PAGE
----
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“The allegations deal with what happens after a player is injured _ and injuries are expected in football _ as opposed to tobacco cases where the initial injury _ the smoking-related illness _ is the event at issue,” said attorney Stephen Brody, who was part of a team of government prosecutors who filed a civil racketeering lawsuit that resulted in a judge finding that tobacco companies conspired to dupe consumers about the health risks of smoking.

“That’s where you run into a key difference. On the football field, you have professionals who are taking care of these players and who have access to a growing body of scientific research. In the tobacco cases, the plaintiff already has the injury allegedly caused by the defendant before they see a doctor for treatment.”

Up next in the NFL litigation is the league’s motion to dismiss the case, which could be filed by Aug. 9. The question there is whether the suits should be thrown out because they are pre-empted under federal labor law by the league’s collective bargaining agreement with players. The deal includes the medical care of players, but Bill Gould, a Stanford law professor and former chairman of the National Labor Relations Board, argues retired players aren’t part of the agreement.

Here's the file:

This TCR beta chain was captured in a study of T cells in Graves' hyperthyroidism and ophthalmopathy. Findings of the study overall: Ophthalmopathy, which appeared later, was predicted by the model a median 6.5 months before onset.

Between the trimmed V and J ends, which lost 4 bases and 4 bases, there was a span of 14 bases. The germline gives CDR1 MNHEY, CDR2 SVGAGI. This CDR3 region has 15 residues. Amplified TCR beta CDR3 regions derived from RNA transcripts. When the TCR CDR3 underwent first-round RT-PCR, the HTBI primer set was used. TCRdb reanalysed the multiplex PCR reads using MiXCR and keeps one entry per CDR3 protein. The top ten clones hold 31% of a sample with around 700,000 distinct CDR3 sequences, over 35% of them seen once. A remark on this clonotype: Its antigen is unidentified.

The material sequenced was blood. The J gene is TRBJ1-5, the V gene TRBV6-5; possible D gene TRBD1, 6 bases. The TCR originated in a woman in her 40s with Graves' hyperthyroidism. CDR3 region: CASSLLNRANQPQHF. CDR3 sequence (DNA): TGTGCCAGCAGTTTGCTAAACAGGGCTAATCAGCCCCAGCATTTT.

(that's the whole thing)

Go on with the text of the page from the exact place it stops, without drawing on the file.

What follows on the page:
“The retirees are not employees under the CBA and the National Labor Relations Act,” Gould said. “There’s no standard set for resolution of these kinds of issues under the CBA.”

The NFL has had success with pre-emption before. The Minnesota Supreme Court refused to allow the widow of Vikings lineman Korey Stringer to pursue a wrongful death suit after he died of heatstroke following a 2001 practice. The court found that the claim was pre-empted because its resolution required interpretation of the CBA terms and was inextricably intertwined with federal labor law, Feldman said.

Stringer’s wife later settled with the NFL over a negligence claim.

“The league’s pre-emption argument has already been accepted by two federal judges in these very litigations, who concluded that plaintiffs’ claims were substantially dependent upon and arose under the various collective bargaining agreements under which the plaintiffs’ played and therefore preempted by federal labor law,” the NFL said.

A judge’s ruling on the pre-emption issue is likely to take months, but even if the lawsuits are allowed to move forward, Feldman said it will be difficult to show a direct link between the hits players took in NFL games and the injuries that hamper them now.

“Even if the league knew of these risks, how do these players know whether these injuries were suffered during a game, during practice or even earlier in Pee Wee football or high school or college?” Feldman asked. “There are so many intervening forces to break or at least muddy the (causal) chain.”

Most legal experts believe a settlement will have to be considered at some point by the NFL and co-defendant helmet-maker Riddell Inc.

“The financial burden, let alone the bad publicity with protracted litigation, is too much to bear,” Gould said.

Said Brody: “One thing you can say given the complexities of the legal issues involved, it’s unlikely the litigation is going to be resolved for a long time.”